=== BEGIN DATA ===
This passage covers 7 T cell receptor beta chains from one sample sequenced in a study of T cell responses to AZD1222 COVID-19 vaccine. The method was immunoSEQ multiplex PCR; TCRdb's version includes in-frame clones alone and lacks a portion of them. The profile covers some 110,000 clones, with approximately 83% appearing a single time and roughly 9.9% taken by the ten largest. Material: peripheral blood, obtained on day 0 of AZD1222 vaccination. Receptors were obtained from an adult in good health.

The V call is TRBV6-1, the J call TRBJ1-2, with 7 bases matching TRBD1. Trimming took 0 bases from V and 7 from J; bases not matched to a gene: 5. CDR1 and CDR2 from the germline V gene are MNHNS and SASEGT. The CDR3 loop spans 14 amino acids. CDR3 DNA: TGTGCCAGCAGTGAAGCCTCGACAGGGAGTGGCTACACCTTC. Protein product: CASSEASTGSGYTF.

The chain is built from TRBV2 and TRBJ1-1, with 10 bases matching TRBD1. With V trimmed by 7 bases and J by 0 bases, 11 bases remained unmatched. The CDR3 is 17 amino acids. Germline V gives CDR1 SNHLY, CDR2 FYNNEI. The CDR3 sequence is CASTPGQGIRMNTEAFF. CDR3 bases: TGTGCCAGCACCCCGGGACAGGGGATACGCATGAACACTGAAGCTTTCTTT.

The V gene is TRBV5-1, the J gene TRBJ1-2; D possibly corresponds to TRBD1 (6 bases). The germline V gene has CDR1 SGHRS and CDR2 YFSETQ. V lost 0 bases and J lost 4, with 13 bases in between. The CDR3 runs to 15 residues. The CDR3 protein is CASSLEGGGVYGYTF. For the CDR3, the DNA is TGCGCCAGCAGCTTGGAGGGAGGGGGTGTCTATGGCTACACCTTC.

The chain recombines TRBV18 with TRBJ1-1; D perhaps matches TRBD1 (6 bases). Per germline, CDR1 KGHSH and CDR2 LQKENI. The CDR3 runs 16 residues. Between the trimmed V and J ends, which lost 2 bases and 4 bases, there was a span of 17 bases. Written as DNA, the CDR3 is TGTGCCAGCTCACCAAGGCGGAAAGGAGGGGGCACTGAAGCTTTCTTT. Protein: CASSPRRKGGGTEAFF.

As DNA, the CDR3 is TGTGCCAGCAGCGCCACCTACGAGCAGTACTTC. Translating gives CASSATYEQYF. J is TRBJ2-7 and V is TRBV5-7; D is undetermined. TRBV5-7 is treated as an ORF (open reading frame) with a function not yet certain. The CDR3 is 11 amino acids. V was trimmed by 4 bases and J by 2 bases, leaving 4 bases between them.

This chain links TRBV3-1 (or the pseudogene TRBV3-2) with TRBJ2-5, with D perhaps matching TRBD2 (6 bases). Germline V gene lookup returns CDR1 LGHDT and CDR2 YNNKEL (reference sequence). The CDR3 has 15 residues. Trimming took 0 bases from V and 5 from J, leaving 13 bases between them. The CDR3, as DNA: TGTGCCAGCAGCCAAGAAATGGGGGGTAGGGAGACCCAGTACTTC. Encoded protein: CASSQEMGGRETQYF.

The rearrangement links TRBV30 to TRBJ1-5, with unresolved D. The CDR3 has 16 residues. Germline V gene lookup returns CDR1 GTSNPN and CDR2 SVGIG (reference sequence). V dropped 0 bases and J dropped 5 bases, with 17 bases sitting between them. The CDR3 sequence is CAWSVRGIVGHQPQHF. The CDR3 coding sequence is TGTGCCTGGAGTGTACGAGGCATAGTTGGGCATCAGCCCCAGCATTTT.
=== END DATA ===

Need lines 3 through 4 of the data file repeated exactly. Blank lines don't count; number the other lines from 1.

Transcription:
The chain is built from TRBV2 and TRBJ1-1, with 10 bases matching TRBD1. With V trimmed by 7 bases and J by 0 bases, 11 bases remained unmatched. The CDR3 is 17 amino acids. Germline V gives CDR1 SNHLY, CDR2 FYNNEI. The CDR3 sequence is CASTPGQGIRMNTEAFF. CDR3 bases: TGTGCCAGCACCCCGGGACAGGGGATACGCATGAACACTGAAGCTTTCTTT.

The V gene is TRBV5-1, the J gene TRBJ1-2; D possibly corresponds to TRBD1 (6 bases). The germline V gene has CDR1 SGHRS and CDR2 YFSETQ. V lost 0 bases and J lost 4, with 13 bases in between. The CDR3 runs to 15 residues. The CDR3 protein is CASSLEGGGVYGYTF. For the CDR3, the DNA is TGCGCCAGCAGCTTGGAGGGAGGGGGTGTCTATGGCTACACCTTC.